Advertisement

Biases in the Tropical Indian Ocean subsurface temperature variability in a coupled model

  • Rashmi Kakatkar
  • C. GnanaseelanEmail author
  • Jasti S. Chowdary
  • J. S. Deepa
  • Anant Parekh
Article
  • 182 Downloads

Abstract

In this study, the subsurface temperature variability in the Tropical Indian Ocean (TIO) is examined in the Climate Forecast System version 2 (CFSv2) coupled model. The observations and reanalysis show a north–south dominant mode of variability in the TIO subsurface temperature during September–November, the season when the dominant east–west surface mode (Indian Ocean Dipole; IOD) peaks. The nature of the north–south dipole in TIO subsurface temperature is successfully captured by CFSv2. The observations however indicate that this subsurface mode, in general, persists for the next two seasons with stronger signals during December–February, whereas such tenacity is not seen in the model, instead rapid decay of the mode is seen in the model. It is found that the misrepresentation of both equatorial surface wind anomalies and associated Ekman transport as well as the Ekman pumping in the model have close association with the early weakening of the mode in CFSv2. The surface easterlies are generally modulated by the presence of twin anticyclones on both sides of the equator. The model captured these anticyclones with weaker than observed intensity and the northern anticyclone is confined over much smaller region than observed. Association of the subsurface mode with El Niño Southern Oscillation (ENSO) and IOD is further examined in this study. The anomalously prolonged decay phase of El Niño in CFSv2 is found only during the El Niño, IOD co-occurrence years, which was not reported before. This paves way for addressing an important modeling issue which is common in many coupled climate models including CFSv2. The analysis suggests the possible role of coupled air–sea interaction over the TIO on the El Niño cycle in the Pacific. It is also found that the misrepresentation of subsurface variability in CFSv2 during December–February is closely associated with the rapid decay of El Niño forced TIO warming.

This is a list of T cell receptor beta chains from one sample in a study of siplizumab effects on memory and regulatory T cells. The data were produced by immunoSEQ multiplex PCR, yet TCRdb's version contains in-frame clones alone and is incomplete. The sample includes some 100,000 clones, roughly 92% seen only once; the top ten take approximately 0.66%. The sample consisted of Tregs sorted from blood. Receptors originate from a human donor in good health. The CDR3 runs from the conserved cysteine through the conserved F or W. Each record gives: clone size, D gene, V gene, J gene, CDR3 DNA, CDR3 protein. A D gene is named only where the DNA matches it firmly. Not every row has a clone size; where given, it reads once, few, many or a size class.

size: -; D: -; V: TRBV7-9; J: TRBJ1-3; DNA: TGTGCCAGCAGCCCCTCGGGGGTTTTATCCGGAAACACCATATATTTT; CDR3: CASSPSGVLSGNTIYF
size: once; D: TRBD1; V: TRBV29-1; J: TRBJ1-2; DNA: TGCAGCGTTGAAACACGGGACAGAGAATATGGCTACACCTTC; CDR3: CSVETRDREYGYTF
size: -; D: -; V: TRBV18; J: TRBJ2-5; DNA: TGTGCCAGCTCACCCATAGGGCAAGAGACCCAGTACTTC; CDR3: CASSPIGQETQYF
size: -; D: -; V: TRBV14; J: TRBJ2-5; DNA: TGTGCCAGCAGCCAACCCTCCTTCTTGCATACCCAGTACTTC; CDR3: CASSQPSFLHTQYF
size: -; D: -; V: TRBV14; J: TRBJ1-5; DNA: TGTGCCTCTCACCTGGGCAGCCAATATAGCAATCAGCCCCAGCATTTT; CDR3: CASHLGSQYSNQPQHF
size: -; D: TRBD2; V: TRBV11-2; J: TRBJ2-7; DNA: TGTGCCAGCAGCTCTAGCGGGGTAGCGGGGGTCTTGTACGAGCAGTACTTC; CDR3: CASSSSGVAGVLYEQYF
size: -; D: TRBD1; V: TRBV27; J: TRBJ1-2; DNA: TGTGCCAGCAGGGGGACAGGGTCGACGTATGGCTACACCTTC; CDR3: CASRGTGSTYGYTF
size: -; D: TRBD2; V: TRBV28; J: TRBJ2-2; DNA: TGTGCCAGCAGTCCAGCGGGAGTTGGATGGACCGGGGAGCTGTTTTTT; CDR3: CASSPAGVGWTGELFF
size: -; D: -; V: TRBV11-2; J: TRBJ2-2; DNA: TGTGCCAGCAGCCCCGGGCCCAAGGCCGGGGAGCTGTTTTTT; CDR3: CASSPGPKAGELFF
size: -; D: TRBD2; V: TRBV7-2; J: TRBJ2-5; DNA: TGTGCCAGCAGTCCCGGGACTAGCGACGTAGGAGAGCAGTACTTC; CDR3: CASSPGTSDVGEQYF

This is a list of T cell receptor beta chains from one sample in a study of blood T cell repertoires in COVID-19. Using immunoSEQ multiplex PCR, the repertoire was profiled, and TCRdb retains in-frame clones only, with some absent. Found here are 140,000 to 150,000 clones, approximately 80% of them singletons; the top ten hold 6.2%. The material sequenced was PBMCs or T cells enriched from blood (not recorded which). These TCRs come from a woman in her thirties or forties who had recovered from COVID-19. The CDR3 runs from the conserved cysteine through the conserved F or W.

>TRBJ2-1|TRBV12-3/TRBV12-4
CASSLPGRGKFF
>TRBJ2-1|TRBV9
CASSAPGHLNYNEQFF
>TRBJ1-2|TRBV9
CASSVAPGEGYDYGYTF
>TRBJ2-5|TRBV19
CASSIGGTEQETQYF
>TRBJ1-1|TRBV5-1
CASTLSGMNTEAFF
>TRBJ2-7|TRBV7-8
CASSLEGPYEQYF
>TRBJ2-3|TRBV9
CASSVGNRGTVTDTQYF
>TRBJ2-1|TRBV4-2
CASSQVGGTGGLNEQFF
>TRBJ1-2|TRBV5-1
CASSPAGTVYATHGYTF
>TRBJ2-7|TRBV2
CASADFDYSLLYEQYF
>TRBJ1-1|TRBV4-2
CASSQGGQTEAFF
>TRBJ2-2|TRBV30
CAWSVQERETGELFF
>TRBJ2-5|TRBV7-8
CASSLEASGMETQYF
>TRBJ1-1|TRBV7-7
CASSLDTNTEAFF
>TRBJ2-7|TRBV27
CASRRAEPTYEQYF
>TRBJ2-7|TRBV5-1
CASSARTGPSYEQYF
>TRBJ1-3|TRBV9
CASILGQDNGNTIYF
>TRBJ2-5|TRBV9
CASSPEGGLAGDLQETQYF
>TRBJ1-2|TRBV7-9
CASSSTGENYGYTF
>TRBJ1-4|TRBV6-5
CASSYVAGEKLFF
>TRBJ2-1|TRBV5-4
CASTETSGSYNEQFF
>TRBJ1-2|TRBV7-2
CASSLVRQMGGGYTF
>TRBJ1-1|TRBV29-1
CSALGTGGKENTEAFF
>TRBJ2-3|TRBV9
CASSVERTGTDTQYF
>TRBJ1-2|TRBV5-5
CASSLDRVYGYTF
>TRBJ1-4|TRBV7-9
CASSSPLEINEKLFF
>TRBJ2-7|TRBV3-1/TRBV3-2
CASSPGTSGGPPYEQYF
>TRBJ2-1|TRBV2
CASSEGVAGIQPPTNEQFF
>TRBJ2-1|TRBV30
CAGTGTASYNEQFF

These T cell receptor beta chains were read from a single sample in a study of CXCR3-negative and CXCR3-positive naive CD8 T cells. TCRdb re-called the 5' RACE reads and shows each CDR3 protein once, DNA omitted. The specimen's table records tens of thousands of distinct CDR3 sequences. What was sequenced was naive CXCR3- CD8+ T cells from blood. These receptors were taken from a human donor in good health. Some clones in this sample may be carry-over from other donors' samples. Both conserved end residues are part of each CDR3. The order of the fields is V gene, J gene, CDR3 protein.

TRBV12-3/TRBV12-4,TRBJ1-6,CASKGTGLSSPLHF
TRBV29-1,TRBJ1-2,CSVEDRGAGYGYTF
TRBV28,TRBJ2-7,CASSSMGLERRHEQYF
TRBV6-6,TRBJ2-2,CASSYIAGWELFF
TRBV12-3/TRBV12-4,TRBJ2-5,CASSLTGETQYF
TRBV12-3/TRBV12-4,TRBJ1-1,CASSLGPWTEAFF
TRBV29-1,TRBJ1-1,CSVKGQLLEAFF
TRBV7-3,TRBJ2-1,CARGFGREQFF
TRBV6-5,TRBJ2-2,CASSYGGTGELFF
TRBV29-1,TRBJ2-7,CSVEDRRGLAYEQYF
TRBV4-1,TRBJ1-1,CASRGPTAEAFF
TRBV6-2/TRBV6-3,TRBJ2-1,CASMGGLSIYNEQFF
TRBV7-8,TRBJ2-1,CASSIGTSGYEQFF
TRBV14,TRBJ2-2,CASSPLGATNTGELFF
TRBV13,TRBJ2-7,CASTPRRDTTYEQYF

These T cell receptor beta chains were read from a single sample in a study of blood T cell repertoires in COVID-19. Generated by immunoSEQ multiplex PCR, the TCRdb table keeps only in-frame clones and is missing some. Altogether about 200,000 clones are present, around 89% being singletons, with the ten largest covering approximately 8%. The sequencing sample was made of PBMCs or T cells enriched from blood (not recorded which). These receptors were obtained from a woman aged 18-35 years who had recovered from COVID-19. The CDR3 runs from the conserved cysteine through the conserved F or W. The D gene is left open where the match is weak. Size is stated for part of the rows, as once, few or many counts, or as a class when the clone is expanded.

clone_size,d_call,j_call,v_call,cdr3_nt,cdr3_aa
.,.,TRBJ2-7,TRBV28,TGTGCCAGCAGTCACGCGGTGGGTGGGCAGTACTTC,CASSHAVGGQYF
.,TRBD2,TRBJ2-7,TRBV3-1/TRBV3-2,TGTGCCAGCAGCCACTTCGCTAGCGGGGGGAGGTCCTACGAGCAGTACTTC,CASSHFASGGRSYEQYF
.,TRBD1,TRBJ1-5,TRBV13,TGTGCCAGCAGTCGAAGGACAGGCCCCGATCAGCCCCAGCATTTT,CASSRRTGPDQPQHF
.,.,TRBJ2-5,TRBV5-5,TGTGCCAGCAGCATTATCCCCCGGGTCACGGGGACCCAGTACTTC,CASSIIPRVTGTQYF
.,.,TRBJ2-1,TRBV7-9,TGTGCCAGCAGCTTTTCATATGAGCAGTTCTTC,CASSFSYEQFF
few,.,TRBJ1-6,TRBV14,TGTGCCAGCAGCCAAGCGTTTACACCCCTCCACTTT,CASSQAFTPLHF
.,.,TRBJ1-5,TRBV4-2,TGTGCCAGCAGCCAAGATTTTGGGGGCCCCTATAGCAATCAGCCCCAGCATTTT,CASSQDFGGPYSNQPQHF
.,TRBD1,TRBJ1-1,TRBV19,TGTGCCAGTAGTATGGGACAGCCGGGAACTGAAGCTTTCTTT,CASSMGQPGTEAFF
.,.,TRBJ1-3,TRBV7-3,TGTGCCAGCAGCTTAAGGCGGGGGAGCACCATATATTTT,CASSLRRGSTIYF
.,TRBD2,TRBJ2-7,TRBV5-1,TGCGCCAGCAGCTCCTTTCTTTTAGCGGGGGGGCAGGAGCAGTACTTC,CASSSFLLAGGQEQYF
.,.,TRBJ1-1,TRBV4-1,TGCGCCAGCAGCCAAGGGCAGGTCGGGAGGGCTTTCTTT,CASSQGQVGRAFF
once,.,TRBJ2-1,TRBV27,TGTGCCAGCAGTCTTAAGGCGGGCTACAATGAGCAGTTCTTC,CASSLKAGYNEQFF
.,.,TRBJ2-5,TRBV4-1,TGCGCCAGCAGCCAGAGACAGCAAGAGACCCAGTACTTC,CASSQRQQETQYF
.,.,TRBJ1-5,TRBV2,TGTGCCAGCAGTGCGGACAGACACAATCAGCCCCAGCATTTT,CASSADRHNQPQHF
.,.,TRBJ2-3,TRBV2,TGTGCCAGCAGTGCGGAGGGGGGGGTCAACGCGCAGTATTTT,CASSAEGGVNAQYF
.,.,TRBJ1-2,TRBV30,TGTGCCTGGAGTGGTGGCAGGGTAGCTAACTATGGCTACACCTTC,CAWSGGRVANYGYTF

Notes

Acknowledgements

We thank the Director, ESSO-IITM and Ministry of Earth Sciences (MoES), Government of India for support. The comments from two anonymous reviewers helped us to improve the manuscript considerably. We thank M. K. Roxy for providing the CFSv2 free run data. ORAS4 data is downloaded from http://apdrc.soest.hawaii.edu/. ERA40 and ERA-Interim data are downloaded from ECMWF website. The ARGO gridded data is available from Asia-Pacific data-research center (APDRC) (http://apdrc.soest.hawaii.edu/projects/argo/).